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Remarks on the Nomination of Loretta E. Lynch To Be Attorney General and an Exchange With Reporters

November 08, 2014

The President. Good morning. As President, I rely on my Cabinet every day to make sure that we are not just getting the job done, but we're making progress for the American people. And in a country that is built on the rule of law, there are few offices more important than that of Attorney General.

The Attorney General is the people's lawyer. As our Nation's chief law enforcement officer, the person in this position is responsible for enforcing our Federal laws, including protecting our civil rights. Working with the remarkable men and women of the Justice Department, the Attorney General oversees the vast portfolio of cases, including counterterrorism and voting rights, public corruption and white-collar crime, judicial recommendations and policy reviews, all of which impact on the lives of every American and shape the life of our Nation.

As I said back in September when he decided to step down, I am enormously grateful to Eric Holder for his outstanding service in this position. He is one of the longest serving Attorney Generals in American history, and one of our finest. Eric brought to this job a belief that justice isn't just an abstract theory, but a living, breathing principle. It's about how laws interact with the daily lives of our people: whether we can make an honest living, whether we can provide for our families, whether we feel safe in our own communities and welcome in our own country, whether the words that the Founders set to paper 238 years ago apply to every one of us in our time.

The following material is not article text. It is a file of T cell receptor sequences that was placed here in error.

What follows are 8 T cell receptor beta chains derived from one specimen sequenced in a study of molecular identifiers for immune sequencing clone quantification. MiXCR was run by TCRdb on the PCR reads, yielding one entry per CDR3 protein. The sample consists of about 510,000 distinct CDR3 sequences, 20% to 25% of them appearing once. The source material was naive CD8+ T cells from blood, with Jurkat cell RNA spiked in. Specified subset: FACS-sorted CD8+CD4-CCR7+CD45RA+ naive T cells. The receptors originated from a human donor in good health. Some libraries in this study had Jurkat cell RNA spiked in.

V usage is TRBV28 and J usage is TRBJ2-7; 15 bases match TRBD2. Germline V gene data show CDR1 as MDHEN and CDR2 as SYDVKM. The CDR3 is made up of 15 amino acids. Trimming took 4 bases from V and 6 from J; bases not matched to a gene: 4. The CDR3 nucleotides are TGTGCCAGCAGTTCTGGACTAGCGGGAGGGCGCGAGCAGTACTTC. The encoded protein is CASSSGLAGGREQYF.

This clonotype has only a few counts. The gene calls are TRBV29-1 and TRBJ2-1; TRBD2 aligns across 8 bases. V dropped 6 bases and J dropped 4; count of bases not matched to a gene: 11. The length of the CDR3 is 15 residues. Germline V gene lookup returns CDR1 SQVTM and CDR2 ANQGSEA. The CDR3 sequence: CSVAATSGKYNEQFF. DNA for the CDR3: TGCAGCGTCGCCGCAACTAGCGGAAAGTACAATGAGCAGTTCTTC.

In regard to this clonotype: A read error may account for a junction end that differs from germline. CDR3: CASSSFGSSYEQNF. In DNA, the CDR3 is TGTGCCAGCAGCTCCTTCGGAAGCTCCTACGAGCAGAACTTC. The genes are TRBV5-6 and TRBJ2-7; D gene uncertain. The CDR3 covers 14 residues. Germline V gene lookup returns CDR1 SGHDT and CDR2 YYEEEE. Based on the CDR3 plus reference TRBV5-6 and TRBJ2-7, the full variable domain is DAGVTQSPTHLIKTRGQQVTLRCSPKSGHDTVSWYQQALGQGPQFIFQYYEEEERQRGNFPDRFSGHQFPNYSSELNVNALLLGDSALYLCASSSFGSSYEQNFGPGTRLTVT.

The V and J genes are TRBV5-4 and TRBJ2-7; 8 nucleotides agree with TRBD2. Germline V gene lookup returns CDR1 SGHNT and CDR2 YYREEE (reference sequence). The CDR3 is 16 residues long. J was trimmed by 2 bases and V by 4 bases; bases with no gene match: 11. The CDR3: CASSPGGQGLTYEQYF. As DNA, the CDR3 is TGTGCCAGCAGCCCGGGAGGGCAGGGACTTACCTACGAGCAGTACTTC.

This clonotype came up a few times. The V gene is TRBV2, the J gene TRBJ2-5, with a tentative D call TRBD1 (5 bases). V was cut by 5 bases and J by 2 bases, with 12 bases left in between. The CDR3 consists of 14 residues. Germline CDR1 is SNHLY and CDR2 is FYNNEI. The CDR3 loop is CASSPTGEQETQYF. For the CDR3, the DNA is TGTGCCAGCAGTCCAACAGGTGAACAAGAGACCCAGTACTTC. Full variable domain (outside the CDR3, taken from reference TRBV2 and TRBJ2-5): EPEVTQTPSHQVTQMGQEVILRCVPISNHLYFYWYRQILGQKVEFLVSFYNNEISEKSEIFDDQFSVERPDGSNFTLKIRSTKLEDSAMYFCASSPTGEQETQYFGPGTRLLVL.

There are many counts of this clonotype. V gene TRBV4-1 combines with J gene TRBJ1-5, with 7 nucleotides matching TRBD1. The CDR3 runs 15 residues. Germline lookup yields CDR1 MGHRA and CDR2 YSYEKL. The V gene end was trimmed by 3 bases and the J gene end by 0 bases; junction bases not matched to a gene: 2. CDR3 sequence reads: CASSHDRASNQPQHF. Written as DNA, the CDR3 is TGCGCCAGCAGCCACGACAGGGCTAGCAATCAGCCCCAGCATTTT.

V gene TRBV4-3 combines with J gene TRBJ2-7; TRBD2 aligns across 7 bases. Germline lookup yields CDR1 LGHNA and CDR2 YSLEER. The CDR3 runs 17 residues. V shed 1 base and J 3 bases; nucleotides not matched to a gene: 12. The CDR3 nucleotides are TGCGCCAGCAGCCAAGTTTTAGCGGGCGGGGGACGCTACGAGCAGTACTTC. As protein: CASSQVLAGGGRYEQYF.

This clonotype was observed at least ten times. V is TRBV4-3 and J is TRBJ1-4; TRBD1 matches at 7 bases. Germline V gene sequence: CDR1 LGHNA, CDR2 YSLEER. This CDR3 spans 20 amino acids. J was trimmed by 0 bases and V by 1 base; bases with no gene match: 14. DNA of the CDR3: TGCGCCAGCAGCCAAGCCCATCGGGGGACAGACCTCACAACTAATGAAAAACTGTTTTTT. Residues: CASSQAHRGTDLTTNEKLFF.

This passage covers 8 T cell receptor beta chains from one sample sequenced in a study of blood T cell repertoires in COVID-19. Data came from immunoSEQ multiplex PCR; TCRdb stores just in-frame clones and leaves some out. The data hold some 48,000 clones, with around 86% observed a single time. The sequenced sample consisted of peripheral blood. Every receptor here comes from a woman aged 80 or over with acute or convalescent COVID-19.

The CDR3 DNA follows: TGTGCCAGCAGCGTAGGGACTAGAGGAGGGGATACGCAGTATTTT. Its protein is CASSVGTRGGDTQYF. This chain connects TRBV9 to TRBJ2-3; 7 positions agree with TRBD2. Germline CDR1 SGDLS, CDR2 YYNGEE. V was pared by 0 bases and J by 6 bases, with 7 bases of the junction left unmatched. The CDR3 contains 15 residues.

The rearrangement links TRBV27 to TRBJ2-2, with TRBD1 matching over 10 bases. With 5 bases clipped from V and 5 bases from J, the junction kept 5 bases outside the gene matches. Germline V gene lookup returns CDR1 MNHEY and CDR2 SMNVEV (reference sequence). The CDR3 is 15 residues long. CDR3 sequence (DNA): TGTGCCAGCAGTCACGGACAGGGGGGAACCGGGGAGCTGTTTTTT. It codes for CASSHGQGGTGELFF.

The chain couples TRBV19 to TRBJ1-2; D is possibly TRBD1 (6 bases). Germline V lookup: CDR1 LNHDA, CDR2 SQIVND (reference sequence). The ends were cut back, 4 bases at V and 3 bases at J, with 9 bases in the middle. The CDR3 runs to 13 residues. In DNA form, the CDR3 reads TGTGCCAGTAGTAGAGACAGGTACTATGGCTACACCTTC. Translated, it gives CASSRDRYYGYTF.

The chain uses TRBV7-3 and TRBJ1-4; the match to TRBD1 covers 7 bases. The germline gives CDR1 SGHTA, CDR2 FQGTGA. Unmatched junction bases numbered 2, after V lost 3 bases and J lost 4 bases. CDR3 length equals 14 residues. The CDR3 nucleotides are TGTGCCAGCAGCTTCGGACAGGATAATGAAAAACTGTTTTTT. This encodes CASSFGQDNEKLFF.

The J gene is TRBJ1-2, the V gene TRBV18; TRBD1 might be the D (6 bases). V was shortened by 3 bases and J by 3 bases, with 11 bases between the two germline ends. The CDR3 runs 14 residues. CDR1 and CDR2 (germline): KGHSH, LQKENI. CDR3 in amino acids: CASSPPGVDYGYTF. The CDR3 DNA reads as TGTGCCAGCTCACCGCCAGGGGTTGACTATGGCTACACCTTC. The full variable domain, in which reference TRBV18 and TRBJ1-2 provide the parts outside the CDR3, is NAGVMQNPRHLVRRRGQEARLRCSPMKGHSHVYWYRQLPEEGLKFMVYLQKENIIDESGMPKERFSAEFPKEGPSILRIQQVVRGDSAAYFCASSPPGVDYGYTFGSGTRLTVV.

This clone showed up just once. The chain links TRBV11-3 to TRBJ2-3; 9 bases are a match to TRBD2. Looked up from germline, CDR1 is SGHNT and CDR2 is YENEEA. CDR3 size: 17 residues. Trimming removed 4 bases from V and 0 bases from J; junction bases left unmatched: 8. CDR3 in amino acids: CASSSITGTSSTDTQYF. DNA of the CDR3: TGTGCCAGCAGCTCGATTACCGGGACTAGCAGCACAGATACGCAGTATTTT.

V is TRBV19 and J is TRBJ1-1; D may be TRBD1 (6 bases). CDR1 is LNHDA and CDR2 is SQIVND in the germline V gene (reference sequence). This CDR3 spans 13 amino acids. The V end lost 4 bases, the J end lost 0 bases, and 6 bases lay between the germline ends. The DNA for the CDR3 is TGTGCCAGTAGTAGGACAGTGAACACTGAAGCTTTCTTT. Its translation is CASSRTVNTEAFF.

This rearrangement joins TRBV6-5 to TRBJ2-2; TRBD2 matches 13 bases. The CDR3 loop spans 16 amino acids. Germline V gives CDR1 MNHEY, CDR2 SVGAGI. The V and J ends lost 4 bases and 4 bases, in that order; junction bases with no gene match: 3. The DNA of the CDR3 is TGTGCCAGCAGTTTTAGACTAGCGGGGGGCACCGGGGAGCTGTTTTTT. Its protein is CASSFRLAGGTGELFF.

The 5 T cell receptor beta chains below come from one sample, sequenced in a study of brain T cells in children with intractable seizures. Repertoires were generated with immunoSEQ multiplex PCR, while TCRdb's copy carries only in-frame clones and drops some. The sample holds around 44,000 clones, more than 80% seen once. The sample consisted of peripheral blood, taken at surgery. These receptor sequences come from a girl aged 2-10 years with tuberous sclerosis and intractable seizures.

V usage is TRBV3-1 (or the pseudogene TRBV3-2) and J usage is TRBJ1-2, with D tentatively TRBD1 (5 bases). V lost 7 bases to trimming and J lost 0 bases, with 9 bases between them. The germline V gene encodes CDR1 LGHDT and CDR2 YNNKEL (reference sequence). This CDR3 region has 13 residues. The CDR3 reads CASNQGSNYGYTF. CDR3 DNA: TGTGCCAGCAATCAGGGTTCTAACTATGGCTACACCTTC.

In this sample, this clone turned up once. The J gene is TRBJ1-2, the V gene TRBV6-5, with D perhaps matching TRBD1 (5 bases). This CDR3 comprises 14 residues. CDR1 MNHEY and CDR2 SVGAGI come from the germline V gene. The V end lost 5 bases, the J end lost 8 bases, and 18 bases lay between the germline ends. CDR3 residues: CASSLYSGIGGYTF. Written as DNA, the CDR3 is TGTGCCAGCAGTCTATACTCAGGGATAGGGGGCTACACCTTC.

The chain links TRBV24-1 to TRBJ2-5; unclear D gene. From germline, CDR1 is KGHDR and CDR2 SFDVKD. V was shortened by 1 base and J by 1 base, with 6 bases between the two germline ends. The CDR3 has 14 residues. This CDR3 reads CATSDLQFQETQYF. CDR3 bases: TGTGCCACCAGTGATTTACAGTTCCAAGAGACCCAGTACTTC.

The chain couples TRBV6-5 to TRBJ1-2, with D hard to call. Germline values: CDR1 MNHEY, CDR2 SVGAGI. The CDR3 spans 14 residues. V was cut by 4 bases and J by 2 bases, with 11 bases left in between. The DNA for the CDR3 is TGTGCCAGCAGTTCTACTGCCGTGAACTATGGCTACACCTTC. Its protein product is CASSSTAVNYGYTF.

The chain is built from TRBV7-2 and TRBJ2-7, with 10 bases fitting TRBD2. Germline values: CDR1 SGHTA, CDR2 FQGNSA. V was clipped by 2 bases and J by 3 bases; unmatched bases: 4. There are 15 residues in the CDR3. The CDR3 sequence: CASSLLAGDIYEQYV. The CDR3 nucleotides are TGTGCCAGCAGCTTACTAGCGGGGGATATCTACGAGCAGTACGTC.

So thanks to Eric, our Nation is safer and freer, and more Americans—regardless of race or religion or gender or creed or sexual orientation or disability—receive fair and equal treatment under the law. I couldn't be prouder of Eric. And I couldn't be prouder that today I can announce somebody who shares that fierce commitment to equal justice under the law as my nominee for the next Attorney General, U.S. Attorney Loretta Lynch. [Applause] Hey!

I also, by the way, want to thank the Chair of the Senate Judiciary Committee, Patrick Leahy, for being here on a Saturday to show his support. So—[applause].

It's pretty hard to be more qualified for this job than Loretta. [Laughter] Throughout her 30-year career, she has distinguished herself as tough, as fair, an independent lawyer who has twice headed one of the most prominent U.S. attorney's offices in the country. She has spent years in the trenches as a prosecutor, aggressively fighting terrorism, financial fraud, cybercrime, all while vigorously defending civil rights.

A graduate of Harvard College and Harvard Law School, Loretta rose from Assistant U.S. Attorney in the Eastern District of New York to Chief of the Long Island Office, Chief Assistant U.S. Attorney, and U.S. Attorney. She successfully prosecuted the terrorists who plotted the bomb—plotted to bomb the Federal Reserve Bank and the New York City subway. She has boldly gone after public corruption, bringing charges against public officials in both parties. She's helped secure billions in settlements from some of the world's biggest banks accused of fraud and jailed some of New York's most violent and notorious mobsters and gang members. One of her proudest achievements was the civil rights prosecution of the officers involved in the brutal assault of the Haitian immigrant Abner Louima. Loretta might be the only lawyer in America who battles mobsters and drug lords and terrorists and still has the reputation for being a charming people person. [Laughter]